What's important is that we all keep in mind that we're basically on our own here. Companies will look out for their best interests. Elected officials will also look out for their best interests. It's time to stop thinking someone else is looking out for us. Maybe I am wrong and the Daily Caller (another member of DCN) really wants to protect me, but I don't think so.



Source: androidcentral

Popular posts from this blog

Review: The Teracube 2e is a more sustainable phone that you can afford

It just got easier to be green. If you know me or read my work here at AC, you know that I feel strongly about a few things when it comes to smartphones and consumer tech, and those things are not necessarily what some of my colleagues or others in the tech-sphere care about. You can have your 10x optical zoom cameras, folding phones, and 50W wireless charging devices all day, but I'm more interested in affordable to mid-range devices that last longer than you'd expect and which are at least trying to do environmental and social good. Sounds great, but it seems that it's harder to find this combination of features in a phone than the ultra-premium specced-out devices we typically talk about here on this website. That's why I was excited when I had the chance to write this Teracube 2e review. Teracube is a relatively new smartphone OEM based out of Redmond, WA, and founder Sharad Mittal's stated goal is to change the "disposable nature of the consumer ele

Google's new Guest Mode is like incognito mode for Google Assistant

Your interactions with Google Assistant will not be saved when Guest Mode is turned on. What you need to know Google Assistant is getting a new Guest Mode for privacy-conscious users. When it's turned on, the virtual assistant will not save any of its interactions with you. Turning it on and off is as simple as a single voice command. Google this week announced a new Guest Mode for its virtual assistant that's designed with privacy-conscious folks in mind. A simple "Hey Google, turn on Guest Mode" will ensure that none of your interactions with Google Assistant are collected by the company and nor will they be used to 'personalize your experience' — often an indirect way of referring to targeted ads. When it's on, the Assistant will play a special chime to let you know. Smart displays with Assistant will also show a guest icon on the screen. And you can always check for yourself by saying, "Hey Google, is Guest Mode on?" Even with G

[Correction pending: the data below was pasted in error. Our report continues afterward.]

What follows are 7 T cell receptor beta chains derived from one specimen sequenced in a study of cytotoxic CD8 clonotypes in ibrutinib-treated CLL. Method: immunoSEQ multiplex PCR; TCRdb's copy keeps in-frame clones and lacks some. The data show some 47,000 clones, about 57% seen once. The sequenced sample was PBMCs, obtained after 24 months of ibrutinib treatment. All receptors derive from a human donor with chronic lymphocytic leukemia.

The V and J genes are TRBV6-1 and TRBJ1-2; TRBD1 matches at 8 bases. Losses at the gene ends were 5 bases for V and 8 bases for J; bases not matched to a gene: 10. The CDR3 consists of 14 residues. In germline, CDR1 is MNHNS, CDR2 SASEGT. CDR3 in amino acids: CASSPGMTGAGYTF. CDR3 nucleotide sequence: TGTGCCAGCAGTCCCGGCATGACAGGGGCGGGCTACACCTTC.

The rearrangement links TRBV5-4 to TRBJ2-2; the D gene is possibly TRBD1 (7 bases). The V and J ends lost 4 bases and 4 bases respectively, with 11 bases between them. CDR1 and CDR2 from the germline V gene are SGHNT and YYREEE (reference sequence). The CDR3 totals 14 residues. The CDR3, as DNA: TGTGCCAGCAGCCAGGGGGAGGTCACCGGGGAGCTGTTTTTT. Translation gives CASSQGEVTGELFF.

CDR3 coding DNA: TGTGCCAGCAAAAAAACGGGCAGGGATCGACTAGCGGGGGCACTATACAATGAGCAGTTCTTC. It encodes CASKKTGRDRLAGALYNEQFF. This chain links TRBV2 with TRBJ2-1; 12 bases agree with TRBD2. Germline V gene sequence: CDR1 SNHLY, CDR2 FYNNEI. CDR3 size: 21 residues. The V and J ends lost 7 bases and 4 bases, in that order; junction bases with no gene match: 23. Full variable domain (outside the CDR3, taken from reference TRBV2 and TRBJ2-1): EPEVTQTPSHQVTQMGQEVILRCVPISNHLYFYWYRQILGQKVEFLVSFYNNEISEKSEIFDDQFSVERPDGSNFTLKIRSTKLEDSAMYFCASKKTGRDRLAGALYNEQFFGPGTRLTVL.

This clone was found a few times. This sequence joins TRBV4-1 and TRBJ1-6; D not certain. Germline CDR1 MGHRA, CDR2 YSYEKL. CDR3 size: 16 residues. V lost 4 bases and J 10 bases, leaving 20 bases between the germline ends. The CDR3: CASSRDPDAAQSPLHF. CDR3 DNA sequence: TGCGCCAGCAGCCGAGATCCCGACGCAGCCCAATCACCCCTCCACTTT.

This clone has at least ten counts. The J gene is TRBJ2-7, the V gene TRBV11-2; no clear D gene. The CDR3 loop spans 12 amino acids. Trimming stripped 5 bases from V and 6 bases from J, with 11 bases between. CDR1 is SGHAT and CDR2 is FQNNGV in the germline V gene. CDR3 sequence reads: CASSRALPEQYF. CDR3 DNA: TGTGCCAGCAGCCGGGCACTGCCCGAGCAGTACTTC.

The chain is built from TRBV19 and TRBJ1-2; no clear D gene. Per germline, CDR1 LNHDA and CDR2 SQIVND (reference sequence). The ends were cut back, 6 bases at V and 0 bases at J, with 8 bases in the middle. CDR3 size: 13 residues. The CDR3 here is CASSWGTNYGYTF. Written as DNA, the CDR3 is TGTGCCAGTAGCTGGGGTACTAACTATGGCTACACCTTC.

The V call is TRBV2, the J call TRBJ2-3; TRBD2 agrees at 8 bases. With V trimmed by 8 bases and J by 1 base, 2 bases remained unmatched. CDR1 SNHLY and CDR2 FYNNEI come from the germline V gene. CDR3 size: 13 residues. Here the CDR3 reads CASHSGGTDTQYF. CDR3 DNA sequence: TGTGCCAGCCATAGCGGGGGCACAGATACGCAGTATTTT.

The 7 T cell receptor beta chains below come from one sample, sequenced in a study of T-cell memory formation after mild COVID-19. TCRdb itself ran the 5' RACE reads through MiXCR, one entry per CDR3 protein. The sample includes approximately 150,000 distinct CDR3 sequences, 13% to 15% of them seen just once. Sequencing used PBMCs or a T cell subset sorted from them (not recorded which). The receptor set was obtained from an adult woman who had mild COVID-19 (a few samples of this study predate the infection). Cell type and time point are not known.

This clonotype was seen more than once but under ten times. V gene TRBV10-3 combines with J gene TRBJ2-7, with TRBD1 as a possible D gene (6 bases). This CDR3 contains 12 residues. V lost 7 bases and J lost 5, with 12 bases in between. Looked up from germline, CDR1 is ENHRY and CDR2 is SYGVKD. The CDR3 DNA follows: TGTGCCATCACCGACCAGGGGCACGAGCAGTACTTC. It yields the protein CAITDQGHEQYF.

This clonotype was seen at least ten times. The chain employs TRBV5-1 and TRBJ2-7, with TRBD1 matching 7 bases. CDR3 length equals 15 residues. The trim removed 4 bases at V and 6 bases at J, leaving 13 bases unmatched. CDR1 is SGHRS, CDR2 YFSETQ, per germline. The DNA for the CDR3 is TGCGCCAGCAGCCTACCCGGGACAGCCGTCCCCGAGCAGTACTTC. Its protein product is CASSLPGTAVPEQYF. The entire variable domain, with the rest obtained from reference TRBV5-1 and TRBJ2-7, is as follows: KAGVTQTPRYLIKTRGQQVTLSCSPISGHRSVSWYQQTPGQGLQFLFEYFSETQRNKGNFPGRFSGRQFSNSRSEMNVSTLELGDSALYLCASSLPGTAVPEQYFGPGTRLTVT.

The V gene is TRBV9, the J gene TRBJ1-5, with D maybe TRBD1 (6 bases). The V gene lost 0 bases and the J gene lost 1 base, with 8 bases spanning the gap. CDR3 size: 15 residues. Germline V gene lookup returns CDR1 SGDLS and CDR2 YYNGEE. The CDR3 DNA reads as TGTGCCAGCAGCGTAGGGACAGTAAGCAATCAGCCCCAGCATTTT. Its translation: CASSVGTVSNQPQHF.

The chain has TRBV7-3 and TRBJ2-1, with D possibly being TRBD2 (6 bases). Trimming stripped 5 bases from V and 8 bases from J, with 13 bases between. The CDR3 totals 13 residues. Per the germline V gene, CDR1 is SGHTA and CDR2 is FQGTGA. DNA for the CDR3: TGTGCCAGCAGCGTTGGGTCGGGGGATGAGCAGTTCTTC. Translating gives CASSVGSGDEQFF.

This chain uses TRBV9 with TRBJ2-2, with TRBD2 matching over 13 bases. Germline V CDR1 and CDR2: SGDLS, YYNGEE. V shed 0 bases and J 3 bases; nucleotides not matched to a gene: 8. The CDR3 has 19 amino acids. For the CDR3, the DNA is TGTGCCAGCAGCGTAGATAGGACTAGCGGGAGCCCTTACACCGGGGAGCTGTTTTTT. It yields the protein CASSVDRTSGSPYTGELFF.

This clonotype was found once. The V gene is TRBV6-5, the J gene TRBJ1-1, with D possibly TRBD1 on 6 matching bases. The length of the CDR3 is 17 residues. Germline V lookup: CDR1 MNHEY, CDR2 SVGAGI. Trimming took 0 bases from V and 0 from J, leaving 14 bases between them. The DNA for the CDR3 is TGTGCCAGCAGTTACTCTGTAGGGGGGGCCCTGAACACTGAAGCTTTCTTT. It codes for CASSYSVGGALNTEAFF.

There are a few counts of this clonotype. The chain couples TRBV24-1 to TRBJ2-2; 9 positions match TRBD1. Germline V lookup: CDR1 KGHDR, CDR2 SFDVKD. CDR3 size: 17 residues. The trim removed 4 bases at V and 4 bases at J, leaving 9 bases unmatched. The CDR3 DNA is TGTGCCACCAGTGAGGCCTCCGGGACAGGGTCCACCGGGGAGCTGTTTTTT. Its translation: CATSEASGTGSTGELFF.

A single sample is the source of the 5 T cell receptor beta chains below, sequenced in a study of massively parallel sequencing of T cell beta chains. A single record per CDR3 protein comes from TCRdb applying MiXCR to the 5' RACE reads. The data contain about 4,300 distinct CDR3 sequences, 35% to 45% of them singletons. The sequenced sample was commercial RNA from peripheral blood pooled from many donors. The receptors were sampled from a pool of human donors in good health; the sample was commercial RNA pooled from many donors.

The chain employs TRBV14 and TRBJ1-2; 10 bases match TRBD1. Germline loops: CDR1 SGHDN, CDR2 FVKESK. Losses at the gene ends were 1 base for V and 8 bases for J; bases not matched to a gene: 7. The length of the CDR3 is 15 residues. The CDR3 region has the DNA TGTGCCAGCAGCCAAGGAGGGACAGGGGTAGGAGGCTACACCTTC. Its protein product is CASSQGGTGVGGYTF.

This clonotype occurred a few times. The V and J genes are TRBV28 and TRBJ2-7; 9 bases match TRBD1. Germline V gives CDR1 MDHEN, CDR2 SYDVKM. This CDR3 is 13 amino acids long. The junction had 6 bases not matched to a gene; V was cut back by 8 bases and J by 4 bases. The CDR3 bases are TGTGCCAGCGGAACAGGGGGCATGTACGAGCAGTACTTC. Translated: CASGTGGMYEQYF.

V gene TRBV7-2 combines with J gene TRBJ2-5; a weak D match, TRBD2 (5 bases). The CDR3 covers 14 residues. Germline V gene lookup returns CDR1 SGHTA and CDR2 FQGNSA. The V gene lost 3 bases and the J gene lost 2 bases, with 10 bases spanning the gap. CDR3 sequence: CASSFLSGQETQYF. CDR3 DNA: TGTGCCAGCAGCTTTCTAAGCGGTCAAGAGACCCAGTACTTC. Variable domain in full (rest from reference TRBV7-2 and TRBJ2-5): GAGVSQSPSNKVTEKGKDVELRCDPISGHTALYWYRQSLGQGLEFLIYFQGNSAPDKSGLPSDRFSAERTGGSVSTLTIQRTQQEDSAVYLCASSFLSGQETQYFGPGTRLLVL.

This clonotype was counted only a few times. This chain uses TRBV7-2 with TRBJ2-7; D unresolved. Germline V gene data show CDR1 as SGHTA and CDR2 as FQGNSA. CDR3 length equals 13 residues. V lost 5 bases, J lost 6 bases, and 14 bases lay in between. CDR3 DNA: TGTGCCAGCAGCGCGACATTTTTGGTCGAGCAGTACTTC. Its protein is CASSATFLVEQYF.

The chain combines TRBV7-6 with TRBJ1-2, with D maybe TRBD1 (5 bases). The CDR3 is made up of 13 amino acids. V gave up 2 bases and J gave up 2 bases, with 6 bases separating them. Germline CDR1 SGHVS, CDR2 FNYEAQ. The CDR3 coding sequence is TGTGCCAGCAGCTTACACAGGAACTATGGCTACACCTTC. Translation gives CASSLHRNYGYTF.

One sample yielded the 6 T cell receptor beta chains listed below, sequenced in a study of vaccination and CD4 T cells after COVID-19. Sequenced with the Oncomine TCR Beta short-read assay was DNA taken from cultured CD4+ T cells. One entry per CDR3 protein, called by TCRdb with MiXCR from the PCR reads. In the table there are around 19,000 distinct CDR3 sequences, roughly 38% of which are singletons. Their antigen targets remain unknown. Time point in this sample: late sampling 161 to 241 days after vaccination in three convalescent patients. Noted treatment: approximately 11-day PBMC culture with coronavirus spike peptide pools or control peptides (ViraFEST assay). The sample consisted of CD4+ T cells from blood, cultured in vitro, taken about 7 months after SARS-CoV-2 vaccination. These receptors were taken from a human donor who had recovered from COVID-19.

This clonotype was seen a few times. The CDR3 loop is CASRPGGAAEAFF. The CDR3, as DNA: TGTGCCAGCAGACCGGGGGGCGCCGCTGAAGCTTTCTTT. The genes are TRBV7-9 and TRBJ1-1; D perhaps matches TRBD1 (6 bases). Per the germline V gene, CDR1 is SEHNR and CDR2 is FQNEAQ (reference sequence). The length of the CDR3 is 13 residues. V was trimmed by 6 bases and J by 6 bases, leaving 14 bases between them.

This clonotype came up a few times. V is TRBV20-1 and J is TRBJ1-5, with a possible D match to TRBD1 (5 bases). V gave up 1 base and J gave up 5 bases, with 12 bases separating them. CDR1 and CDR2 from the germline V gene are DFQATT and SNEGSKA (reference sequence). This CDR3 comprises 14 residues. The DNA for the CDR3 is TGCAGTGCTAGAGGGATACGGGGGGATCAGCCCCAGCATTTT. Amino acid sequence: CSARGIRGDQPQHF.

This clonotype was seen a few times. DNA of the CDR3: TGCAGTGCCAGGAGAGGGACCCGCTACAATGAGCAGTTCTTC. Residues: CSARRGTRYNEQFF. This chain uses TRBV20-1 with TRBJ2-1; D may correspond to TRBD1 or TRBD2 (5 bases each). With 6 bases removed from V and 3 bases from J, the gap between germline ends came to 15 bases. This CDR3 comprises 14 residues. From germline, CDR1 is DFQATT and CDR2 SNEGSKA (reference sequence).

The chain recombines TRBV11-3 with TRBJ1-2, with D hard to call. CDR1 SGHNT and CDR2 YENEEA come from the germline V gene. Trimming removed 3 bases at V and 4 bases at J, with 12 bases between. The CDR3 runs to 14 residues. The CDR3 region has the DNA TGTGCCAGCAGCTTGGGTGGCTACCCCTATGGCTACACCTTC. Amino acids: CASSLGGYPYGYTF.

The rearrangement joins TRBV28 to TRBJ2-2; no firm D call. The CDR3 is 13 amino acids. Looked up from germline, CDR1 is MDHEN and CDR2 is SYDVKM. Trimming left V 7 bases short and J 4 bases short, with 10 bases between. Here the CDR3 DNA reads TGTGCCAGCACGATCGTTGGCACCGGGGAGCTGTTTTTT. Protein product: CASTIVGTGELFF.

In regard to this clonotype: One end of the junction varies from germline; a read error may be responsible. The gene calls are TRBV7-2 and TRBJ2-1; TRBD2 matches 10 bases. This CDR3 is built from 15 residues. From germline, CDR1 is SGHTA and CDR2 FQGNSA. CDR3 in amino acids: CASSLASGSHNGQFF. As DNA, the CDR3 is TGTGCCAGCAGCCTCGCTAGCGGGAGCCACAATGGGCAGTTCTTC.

Spotify Q1 beats on sales of $2B with monthly active users up 31% to 286M

The coronavirus may be decimating some corners of the economy, but the impact on the digital music, as evidenced by the world’s biggest music streaming company, appears to be minimal. Today Spotify reported its earnings for Q1 with revenues of €1.848 billion ($2 billion at today’s rates) and an inching into a positive net income of $1 million. Monthly active users (not total subscribers) now stand at 286 million, with paid (premium) users at 130 million and ad-supported monthly active users at 163 million. Ad-supported users are growing at a slightly higher rate at the moment, at 32% versus 31%, Spotify said. Spotify beat  analysts’ forecasts on both sales — they had on average been expecting revenues of $1.86 billion — and EPS, which had been forecast to be -$0.49 but came in at -$0.20 on a diluted basis and $0.00 undiluted. The numbers underscore the positive signals we’ve had from the wider industry. More generally, we have seen a huge boost in streaming media services — includ

Adobe is giving students and teachers free access to Creative Cloud

Your university's IT admin will need to make an application for access. What you need to know Adobe is temporarily making Creative Cloud free for teachers and students. The offer is aimed at enabling them to continue being productive as they work and study from home. Students cannot individually avail the promo, however, as the application for access needs to be made by a university's IT admin. As universities around the world shut their campuses and organizations ask their employees to work from home, many tech companies are making their products available to educational institutes free for use. Google and Microsoft have both made their large-scale communication and videoconferencing tools free for everyone, and now Adobe is temporarily giving free Creative Cloud access to students and teachers. The subscription, which usually costs $79.49 per month, will give affected students and teachers access to the entire range of Adobe's applications, such as Photoshop